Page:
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Quake-style console for MonoGame
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README.md

What is this sorcery?

Quake-style console is an in-game command-line interface with swappable command interpreters. It can be used during development to easily manipulate game objects at runtime or allow players to enter cheat codes, for example.

Note that this project is no longer in development. I do try to fix bugs though!

HelloPython

Getting Started

Building source and samples

The following is required to successfully compile the QuakeConsole MonoGame solution:

Using QuakeConsole

Nuget packages currently available only for MonoGame WindowsDX platform!

Requirements

  • MonoGame.WindowsDX 3.5.1+
  • .NET Framework 4.5+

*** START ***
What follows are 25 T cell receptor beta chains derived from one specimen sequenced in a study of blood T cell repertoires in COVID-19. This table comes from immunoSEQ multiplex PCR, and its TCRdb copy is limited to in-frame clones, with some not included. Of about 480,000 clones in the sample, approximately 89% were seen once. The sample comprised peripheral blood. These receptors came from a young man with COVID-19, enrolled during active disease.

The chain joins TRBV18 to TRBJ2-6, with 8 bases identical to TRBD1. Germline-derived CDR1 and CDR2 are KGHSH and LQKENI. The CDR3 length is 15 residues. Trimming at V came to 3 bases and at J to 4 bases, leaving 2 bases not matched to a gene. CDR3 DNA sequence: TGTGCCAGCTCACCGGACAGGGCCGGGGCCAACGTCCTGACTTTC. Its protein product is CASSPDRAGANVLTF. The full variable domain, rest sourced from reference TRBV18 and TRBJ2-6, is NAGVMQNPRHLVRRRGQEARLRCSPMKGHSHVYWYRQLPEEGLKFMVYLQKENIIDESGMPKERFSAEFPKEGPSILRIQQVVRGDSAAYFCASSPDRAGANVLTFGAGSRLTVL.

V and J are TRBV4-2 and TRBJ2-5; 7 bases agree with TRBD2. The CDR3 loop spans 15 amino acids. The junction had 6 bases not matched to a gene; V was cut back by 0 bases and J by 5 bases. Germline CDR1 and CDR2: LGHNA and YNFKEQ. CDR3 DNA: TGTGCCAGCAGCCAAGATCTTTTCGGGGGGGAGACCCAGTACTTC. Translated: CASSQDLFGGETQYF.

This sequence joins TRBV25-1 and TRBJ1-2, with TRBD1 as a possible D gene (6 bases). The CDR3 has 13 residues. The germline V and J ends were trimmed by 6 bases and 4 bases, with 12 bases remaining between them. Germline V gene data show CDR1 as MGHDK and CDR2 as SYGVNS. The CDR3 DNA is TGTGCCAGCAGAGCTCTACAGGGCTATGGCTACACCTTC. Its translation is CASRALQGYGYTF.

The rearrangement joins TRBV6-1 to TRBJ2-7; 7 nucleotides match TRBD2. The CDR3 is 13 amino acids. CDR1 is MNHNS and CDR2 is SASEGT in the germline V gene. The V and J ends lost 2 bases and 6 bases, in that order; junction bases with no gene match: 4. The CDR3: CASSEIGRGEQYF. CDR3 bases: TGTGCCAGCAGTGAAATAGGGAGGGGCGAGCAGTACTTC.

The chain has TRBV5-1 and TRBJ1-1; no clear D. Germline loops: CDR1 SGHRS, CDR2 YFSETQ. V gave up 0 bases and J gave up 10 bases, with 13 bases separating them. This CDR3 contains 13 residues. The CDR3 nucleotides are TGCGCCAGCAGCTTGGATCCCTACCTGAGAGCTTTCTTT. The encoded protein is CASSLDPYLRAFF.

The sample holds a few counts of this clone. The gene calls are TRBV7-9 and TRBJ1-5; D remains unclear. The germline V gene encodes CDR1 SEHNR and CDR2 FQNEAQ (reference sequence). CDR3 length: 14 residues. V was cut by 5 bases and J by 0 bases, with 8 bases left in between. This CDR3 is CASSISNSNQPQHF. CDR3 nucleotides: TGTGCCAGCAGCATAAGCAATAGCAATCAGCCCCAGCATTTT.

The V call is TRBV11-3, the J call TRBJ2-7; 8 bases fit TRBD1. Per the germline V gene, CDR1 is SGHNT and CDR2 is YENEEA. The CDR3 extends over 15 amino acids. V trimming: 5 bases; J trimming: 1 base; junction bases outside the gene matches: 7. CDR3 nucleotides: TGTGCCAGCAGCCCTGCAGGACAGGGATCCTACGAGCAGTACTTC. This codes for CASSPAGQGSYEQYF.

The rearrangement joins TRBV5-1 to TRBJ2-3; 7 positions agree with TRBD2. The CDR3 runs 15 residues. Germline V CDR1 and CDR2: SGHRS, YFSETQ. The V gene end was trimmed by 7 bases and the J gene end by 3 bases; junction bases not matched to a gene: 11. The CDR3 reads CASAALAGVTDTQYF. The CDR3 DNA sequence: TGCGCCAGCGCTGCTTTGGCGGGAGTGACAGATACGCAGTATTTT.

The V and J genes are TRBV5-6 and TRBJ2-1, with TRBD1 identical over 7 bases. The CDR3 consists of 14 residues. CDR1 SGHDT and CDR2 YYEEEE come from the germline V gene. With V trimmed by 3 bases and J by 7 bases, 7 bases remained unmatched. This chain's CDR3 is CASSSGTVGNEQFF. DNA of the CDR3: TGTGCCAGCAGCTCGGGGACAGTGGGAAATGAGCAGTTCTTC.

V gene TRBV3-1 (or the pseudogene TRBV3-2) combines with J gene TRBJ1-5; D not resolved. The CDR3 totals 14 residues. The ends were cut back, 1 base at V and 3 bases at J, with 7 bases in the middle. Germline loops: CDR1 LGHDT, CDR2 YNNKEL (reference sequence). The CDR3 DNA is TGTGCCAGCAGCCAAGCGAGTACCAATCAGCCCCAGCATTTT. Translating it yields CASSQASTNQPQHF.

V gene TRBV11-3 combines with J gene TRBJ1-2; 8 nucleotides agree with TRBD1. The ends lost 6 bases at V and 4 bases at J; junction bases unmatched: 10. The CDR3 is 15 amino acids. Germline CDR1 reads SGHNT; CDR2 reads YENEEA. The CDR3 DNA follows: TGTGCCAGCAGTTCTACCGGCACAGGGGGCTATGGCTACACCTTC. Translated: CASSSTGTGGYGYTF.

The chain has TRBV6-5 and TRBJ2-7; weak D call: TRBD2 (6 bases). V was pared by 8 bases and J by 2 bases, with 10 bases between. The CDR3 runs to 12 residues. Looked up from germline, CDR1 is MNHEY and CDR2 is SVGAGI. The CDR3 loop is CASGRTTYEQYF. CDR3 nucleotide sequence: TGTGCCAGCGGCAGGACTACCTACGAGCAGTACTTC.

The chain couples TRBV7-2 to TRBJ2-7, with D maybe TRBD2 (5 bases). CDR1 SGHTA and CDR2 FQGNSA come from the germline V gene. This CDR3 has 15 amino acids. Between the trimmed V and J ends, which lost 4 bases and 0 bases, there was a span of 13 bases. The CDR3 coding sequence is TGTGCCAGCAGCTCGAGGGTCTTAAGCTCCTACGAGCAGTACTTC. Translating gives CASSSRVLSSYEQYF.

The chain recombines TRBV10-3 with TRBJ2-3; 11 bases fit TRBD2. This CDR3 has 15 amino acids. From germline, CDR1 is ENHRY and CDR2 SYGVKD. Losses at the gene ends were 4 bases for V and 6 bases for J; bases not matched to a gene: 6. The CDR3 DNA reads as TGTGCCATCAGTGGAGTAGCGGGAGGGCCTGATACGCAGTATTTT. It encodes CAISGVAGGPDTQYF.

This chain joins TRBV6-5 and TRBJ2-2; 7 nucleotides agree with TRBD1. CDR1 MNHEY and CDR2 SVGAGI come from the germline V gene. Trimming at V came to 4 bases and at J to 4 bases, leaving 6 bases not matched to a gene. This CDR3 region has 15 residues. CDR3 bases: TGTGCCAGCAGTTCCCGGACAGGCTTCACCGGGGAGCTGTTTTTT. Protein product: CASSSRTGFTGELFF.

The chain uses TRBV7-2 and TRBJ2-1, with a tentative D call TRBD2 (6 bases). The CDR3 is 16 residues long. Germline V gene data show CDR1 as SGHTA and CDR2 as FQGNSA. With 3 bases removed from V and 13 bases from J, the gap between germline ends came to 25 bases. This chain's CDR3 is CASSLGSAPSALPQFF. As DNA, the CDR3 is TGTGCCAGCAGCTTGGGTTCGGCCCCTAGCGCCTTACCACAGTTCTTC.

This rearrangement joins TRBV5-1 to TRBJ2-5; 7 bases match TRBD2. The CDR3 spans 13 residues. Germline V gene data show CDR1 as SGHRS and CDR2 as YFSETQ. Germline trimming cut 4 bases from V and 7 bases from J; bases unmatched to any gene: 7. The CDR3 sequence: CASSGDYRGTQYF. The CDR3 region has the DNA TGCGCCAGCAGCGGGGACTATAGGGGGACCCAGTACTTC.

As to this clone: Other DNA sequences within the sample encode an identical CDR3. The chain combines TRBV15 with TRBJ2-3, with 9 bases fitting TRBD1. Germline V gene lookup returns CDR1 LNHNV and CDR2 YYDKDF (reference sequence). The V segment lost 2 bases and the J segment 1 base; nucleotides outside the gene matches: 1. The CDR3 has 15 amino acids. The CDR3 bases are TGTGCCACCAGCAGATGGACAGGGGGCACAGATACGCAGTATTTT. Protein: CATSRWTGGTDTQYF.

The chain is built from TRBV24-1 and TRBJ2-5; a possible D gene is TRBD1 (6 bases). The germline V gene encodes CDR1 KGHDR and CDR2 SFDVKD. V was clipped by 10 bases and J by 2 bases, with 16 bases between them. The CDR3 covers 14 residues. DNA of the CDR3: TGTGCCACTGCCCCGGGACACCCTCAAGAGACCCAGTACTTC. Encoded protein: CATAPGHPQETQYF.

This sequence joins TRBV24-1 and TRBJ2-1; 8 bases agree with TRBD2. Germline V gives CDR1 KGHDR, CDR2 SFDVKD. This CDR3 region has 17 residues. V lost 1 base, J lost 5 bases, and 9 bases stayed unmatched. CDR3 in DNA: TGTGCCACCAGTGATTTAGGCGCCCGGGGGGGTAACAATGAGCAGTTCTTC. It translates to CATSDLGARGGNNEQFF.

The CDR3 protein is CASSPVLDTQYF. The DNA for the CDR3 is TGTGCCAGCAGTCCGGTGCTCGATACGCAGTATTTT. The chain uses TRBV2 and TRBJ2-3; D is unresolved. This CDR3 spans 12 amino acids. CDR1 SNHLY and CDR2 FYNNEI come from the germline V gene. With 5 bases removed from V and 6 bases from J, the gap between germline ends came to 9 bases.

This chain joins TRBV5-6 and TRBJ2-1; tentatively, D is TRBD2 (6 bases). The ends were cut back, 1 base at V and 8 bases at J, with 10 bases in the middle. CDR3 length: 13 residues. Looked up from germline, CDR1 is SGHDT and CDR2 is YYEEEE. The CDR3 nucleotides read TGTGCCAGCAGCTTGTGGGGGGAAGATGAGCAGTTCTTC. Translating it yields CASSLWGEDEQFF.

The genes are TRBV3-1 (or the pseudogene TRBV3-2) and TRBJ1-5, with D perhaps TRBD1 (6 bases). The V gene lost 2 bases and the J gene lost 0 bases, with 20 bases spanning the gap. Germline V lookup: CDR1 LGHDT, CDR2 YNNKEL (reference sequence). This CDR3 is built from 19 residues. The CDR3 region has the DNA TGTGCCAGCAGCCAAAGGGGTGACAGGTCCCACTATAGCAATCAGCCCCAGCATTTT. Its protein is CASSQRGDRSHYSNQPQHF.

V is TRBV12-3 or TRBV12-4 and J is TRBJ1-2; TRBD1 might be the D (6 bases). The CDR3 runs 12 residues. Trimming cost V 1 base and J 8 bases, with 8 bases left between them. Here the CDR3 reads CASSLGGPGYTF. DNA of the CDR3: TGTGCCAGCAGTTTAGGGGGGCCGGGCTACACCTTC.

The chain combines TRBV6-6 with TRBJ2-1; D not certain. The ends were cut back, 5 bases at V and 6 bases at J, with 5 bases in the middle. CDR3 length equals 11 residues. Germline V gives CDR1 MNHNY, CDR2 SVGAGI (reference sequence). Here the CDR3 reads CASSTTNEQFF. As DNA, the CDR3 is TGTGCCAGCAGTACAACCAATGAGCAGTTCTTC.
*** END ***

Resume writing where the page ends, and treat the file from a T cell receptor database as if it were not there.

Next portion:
Setup

Install the console assembly through NuGet:

PM> Install-Package MonoGame.QuakeConsole.WindowsDX

The console itself is a typical DrawableGameComponent. The following steps will go through setting it up in a game.

  1. In the Game constructor, create the console and add it to the components collection (console itself should be stored in a variable since it must be initialized and manually opened/closed later):
ConsoleComponent console;

public Game1()
{
  // ...
  console = new ConsoleComponent(this);
  Components.Add(console);
}
  1. The console must be opened for it to accept user input. This is usually done in the update method by checking for a key press (the tilde key, for example):
protected override void Update(GameTime gameTime)
{
  // ...
  // manage previous and current keyboard states
  if (previousKeyboardState.IsKeyUp(Keys.OemTilde) && currentKeyboardState.IsKeyDown(Keys.OemTilde))
    console.ToggleOpenClose();
}

This has setup the console shell. For the console to actually do anything useful on user input, an interpreter must be configured (see below).

Sometimes it is desirable to prevent other game systems from accepting input while the console window is open. For this, it is required to know if the console is currently open (accepting input) or closed. This can be checked by the console.IsAcceptingInput property.

Setting up console to use PythonInterpreter